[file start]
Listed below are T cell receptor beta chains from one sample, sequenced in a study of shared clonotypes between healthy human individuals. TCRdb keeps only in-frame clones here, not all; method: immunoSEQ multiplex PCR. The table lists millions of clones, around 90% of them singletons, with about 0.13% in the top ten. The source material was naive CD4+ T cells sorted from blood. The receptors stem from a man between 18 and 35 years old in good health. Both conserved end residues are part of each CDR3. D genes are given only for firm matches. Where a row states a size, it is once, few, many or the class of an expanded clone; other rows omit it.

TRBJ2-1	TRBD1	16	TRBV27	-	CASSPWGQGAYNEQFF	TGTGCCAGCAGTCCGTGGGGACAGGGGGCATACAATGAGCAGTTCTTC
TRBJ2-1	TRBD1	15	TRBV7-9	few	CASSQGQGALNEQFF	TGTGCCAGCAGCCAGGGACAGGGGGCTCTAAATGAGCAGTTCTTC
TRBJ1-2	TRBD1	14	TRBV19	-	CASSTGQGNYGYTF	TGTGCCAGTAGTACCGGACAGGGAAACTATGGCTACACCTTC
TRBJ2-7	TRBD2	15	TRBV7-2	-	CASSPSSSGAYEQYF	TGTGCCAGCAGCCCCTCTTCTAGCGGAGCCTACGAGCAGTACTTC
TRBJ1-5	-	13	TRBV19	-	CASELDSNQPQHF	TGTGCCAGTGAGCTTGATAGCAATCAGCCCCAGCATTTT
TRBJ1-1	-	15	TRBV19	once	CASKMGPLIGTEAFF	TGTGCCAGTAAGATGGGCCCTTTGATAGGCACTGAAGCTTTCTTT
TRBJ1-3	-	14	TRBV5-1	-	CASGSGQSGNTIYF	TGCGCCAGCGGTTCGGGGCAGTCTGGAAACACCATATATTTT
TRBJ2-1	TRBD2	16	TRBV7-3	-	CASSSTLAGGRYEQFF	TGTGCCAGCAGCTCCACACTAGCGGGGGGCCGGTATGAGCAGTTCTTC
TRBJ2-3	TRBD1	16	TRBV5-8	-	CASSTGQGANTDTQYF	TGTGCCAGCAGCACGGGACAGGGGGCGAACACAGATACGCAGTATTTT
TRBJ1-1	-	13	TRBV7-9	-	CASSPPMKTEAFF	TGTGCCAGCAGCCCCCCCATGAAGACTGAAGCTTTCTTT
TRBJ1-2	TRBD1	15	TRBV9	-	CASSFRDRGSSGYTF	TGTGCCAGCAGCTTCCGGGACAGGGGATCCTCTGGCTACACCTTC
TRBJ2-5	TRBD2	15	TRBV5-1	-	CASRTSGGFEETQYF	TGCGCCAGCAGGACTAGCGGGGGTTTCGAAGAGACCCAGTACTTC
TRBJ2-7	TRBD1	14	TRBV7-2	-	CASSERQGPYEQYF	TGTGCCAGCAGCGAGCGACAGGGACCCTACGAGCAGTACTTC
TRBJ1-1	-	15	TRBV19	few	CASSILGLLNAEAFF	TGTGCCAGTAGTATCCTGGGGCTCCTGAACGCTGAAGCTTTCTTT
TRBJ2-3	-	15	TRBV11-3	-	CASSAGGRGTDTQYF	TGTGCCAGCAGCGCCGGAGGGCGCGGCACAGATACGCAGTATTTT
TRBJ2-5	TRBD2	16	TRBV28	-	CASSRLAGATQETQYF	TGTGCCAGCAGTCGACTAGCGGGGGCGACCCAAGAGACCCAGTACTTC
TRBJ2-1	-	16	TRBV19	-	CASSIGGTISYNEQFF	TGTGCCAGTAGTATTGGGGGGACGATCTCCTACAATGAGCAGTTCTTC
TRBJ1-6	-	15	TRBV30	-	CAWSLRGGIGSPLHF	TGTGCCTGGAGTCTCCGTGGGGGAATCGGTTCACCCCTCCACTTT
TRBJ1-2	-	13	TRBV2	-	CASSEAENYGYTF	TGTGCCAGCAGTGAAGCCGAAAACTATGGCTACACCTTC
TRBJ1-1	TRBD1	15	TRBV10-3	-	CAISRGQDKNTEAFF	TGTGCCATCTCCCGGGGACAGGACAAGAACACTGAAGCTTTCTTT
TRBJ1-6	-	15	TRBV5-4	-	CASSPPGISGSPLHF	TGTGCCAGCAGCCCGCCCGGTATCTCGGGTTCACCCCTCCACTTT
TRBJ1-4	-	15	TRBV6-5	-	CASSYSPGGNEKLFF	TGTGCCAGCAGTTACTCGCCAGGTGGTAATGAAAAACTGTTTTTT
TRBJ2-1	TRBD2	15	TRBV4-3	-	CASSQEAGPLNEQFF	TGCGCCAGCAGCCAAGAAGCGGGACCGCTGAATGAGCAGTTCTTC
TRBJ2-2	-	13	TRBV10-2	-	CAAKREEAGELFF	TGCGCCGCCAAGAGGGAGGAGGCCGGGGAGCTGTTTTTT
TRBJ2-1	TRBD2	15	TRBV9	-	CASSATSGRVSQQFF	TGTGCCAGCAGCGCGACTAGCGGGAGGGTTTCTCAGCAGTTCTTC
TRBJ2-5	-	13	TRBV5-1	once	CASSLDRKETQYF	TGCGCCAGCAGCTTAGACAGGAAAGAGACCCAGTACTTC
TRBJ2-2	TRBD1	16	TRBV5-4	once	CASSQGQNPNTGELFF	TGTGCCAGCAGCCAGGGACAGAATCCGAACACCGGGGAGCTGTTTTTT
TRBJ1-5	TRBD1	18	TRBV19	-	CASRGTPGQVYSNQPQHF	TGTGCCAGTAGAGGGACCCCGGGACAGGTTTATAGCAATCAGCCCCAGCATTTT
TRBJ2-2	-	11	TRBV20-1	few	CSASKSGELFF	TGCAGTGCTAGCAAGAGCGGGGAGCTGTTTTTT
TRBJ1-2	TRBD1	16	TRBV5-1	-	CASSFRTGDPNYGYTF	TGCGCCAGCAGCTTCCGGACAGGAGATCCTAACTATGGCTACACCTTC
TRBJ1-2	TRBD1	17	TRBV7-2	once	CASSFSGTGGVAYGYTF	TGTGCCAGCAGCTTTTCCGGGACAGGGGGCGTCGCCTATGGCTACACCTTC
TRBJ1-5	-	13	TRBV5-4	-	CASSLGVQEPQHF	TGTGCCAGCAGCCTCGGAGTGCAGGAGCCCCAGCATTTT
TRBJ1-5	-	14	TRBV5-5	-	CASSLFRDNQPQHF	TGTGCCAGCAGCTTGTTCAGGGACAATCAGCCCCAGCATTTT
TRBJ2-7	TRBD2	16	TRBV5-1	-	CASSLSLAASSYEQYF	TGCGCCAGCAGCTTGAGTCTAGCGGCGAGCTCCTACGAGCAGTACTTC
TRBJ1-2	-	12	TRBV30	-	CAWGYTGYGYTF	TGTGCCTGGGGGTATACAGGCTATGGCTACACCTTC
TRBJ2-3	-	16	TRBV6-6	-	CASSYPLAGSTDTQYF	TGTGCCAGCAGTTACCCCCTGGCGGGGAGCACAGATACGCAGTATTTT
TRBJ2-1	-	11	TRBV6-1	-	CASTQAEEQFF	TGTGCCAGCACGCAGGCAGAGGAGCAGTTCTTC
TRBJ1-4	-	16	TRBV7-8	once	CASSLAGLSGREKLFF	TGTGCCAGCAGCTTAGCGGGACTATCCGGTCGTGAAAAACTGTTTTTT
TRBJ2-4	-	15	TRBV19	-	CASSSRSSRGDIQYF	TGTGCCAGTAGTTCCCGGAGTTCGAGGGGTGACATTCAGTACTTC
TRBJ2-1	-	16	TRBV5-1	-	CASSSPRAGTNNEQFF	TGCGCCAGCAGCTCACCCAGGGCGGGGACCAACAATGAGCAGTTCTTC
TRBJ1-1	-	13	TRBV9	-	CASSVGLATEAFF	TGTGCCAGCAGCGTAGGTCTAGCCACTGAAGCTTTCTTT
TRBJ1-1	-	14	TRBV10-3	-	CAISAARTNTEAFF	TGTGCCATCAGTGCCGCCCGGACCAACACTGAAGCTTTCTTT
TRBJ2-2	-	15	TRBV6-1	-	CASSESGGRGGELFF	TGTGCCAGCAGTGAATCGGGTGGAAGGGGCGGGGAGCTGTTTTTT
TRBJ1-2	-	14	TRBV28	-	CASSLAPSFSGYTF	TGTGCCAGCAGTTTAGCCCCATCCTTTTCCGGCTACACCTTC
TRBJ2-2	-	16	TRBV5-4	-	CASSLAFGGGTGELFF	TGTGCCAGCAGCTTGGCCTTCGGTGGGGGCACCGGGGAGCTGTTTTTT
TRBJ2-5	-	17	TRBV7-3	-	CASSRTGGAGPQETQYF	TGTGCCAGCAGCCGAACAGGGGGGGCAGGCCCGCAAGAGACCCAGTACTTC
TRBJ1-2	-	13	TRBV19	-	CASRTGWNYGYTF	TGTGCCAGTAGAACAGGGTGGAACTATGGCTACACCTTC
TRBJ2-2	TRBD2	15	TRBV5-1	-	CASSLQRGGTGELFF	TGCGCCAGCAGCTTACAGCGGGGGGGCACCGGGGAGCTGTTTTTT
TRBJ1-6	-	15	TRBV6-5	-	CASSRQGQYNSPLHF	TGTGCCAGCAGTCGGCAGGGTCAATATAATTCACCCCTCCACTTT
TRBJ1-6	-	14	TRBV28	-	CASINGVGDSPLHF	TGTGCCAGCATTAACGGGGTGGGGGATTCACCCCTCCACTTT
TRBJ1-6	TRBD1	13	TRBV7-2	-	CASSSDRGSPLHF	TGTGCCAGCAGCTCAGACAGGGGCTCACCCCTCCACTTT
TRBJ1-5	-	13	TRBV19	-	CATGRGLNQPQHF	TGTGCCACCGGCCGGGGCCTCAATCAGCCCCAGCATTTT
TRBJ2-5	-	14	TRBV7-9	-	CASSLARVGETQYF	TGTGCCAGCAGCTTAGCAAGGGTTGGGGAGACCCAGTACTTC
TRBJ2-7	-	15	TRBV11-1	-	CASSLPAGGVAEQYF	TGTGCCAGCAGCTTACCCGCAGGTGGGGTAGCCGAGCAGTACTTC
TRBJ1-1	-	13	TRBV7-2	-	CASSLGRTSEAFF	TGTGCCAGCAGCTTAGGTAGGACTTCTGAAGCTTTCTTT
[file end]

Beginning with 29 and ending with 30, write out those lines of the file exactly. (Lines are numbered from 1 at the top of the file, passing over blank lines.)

TRBJ1-5	TRBD1	18	TRBV19	-	CASRGTPGQVYSNQPQHF	TGTGCCAGTAGAGGGACCCCGGGACAGGTTTATAGCAATCAGCCCCAGCATTTT
TRBJ2-2	-	11	TRBV20-1	few	CSASKSGELFF	TGCAGTGCTAGCAAGAGCGGGGAGCTGTTTTTT